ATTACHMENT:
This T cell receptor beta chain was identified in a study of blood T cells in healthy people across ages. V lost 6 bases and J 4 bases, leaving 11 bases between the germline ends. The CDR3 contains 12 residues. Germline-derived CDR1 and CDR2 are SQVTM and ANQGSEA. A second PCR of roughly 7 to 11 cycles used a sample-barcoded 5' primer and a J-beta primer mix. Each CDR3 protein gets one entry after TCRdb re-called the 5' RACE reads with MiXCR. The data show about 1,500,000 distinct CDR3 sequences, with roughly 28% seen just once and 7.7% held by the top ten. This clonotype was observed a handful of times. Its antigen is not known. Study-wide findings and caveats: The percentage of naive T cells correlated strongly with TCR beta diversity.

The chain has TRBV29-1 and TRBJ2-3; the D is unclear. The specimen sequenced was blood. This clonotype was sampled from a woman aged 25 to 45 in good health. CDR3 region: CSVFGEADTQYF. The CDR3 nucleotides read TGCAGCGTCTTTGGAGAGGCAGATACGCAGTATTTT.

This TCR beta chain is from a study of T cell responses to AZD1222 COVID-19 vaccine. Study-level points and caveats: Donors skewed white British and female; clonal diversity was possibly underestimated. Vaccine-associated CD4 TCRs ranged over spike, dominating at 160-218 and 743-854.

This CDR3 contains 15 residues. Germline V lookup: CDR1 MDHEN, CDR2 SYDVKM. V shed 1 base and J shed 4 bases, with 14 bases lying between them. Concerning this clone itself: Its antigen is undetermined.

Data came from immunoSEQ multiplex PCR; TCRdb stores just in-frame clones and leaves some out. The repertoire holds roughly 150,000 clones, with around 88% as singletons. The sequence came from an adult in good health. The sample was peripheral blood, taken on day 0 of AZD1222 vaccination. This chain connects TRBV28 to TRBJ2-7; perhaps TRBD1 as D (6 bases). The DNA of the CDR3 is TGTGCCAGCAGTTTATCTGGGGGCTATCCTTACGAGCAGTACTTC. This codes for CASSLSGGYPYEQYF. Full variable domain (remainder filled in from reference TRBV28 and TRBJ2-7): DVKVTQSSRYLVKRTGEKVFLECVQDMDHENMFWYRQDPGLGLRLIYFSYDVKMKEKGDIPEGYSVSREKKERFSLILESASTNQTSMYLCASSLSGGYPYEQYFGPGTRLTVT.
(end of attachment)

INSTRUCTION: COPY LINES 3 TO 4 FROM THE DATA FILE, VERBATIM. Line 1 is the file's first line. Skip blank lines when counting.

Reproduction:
This TCR beta chain is from a study of T cell responses to AZD1222 COVID-19 vaccine. Study-level points and caveats: Donors skewed white British and female; clonal diversity was possibly underestimated. Vaccine-associated CD4 TCRs ranged over spike, dominating at 160-218 and 743-854.

This CDR3 contains 15 residues. Germline V lookup: CDR1 MDHEN, CDR2 SYDVKM. V shed 1 base and J shed 4 bases, with 14 bases lying between them. Concerning this clone itself: Its antigen is undetermined.